Those readers who know me will immediately wonder – what does “the man who has shared the roller coaster ride” have to say about all this? To be honest, Jorge is less than thrilled. This is my doing, but he is willing to give it a go. After all, if we don’t adjust, we can always change our minds and pick up where we left off. Potential for un-change is also limitless, isn’t it?

Jorge and I will probably not be able to leave Merida until June, which means we’ll be away until December.  We plan to settle in Kamloops, a city of approximately 90,000 people in the interior of British Columbia. The place has much to offer– lots of sunshine, a small university, cultural venues, and a good library located two blocks from our 2 bedroom apartment. There are paths along the river for pleasant walks, and lakes for swimming – cold swimming. The shopping is plentiful – in both farmers’ markets and malls. Local wineries and pick-your-own-veggie fields will make for some vastly-different-from-Yucatan day trips. But the best feature in Kamloops is the close proximity to my sister, Barb, and other family and friends.

And to mark this milestone, what does an earnest blogger do? Why, she starts a new blog – what else? After nearly a decade, it feels bitter-sweet to be leaving Writing From Merida. But it’s all about change, right?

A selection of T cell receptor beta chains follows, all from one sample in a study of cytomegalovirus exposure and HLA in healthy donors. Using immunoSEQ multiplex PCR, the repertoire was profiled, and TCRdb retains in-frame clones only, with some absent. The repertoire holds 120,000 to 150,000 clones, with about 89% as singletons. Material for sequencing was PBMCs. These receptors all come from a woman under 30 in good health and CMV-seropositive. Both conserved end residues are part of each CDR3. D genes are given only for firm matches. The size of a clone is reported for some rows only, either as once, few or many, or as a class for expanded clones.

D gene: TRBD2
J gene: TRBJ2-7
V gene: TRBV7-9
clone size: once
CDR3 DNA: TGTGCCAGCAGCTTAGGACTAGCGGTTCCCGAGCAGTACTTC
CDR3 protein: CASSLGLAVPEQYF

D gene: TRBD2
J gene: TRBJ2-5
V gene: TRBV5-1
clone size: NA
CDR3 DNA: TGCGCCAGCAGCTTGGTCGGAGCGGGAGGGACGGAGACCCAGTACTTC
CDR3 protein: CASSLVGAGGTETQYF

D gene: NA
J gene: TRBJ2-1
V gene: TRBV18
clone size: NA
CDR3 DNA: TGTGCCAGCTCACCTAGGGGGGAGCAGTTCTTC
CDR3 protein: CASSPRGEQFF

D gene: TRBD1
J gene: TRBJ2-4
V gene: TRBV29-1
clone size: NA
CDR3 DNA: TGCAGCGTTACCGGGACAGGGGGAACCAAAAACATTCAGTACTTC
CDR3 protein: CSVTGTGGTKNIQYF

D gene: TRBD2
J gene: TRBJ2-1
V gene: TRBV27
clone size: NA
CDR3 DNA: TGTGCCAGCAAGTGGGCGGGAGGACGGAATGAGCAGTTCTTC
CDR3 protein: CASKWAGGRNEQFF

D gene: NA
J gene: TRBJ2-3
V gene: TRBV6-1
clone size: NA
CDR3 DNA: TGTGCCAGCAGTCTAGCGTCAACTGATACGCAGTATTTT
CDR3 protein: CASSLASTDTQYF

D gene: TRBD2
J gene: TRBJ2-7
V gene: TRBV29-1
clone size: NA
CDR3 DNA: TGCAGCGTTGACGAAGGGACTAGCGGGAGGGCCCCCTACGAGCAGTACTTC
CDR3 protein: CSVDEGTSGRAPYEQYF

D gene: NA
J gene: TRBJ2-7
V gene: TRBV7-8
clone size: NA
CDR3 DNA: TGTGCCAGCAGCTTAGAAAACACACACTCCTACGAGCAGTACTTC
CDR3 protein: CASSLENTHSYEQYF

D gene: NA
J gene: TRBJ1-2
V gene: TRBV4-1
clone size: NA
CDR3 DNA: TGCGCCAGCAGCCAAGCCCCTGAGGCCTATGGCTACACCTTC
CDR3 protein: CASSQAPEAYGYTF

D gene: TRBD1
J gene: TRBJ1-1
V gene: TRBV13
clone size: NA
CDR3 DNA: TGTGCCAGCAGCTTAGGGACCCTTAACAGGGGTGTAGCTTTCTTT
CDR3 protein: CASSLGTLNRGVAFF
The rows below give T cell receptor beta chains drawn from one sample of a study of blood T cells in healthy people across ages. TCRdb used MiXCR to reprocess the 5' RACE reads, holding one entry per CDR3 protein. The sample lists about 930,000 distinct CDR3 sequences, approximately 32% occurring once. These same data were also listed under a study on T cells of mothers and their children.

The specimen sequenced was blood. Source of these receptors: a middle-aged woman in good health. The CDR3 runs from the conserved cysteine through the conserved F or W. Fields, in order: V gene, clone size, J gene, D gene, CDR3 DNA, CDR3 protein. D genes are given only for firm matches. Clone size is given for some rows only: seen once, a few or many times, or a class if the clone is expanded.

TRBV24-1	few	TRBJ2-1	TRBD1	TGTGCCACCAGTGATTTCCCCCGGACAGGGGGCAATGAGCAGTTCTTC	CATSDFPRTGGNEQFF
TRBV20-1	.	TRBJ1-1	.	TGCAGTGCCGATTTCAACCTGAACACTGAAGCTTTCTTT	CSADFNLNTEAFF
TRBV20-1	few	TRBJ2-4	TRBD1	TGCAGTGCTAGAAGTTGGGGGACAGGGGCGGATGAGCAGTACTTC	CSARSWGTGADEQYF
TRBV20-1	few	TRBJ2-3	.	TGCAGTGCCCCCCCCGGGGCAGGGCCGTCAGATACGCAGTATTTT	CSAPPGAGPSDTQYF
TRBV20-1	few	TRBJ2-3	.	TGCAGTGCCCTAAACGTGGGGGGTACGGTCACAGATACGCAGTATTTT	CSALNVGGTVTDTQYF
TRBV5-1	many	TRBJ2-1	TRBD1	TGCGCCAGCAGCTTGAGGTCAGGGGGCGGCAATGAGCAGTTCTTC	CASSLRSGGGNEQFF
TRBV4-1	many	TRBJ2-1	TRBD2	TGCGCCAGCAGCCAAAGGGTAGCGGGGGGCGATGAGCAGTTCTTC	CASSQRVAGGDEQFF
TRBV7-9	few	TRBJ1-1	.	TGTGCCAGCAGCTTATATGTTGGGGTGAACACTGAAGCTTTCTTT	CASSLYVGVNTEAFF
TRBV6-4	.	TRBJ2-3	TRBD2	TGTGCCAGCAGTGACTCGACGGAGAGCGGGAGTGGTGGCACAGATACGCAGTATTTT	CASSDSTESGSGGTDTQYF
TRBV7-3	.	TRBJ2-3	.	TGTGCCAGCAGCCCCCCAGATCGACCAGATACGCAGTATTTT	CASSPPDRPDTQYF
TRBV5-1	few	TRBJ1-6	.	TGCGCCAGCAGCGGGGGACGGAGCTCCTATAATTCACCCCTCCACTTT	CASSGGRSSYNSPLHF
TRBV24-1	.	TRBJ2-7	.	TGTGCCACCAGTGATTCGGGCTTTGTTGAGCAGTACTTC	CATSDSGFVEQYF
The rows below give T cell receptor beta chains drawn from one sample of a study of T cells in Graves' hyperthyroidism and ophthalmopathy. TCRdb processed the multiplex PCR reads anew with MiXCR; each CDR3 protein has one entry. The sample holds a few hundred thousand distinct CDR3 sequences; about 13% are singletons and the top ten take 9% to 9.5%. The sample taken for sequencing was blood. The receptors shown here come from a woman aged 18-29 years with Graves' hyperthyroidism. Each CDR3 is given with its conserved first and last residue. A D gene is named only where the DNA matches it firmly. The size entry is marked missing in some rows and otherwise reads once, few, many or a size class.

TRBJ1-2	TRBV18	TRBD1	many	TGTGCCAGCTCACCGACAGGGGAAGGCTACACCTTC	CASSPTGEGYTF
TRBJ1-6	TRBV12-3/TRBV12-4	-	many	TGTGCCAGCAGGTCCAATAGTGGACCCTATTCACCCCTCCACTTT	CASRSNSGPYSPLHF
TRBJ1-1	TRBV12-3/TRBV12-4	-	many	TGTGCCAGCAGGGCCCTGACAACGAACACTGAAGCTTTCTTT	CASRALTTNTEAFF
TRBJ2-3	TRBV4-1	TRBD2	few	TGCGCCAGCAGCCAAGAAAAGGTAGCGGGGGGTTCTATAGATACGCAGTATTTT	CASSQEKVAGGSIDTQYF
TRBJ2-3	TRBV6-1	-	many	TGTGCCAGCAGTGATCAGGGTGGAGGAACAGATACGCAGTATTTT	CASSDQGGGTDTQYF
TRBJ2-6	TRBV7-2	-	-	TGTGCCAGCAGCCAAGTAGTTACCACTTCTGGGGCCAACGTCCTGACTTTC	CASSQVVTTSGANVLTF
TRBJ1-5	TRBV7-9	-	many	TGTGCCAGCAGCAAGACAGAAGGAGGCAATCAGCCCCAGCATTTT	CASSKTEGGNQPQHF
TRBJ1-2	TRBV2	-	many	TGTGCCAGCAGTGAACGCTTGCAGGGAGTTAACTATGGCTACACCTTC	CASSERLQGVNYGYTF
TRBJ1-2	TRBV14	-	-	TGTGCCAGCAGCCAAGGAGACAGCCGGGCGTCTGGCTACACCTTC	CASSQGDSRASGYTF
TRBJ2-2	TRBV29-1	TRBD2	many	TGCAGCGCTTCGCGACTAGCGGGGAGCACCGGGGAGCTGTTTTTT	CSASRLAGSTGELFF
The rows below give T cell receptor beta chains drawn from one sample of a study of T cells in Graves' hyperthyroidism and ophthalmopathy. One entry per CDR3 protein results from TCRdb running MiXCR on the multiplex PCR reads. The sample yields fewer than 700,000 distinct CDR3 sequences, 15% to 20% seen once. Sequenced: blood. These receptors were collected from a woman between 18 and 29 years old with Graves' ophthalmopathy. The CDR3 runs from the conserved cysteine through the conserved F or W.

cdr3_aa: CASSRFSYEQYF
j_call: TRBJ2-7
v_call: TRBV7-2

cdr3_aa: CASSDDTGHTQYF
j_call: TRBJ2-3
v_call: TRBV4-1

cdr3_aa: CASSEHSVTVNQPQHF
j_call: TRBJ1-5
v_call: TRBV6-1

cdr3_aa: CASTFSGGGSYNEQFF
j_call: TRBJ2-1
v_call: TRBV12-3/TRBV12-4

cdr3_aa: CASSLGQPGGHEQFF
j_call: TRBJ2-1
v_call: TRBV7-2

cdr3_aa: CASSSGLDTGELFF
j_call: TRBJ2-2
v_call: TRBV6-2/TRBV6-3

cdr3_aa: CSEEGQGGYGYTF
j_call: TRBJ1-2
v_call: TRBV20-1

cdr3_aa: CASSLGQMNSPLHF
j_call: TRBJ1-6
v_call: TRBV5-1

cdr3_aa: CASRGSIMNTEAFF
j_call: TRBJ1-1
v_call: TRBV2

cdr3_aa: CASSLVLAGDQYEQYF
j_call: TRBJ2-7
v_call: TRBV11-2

After today, I do not plan on writing any new posts for Writing from Merida. From now on, you will find all my new content and some of the posts from my former blog at:

 Changes in our Lives
https://changesinourlives.wordpress.com/

If you wish to follow the new blog, you need to re-subscribe – scroll to the very bottom and click on the button provided.

Changes in our Lives is still a work in progress. Be patient – it will continue to evolve – as will Jorge and I.

Joanna and Jorge 2017

FILEY 2017 – the biggest literary event of the year

This coming week, if you wander into the Siglo XXI Convention Center from the parking lot, you’ll see the length of the corridor is decorated in a bright red and yellow motif, with traditional Chinese paper lanterns hanging overhead.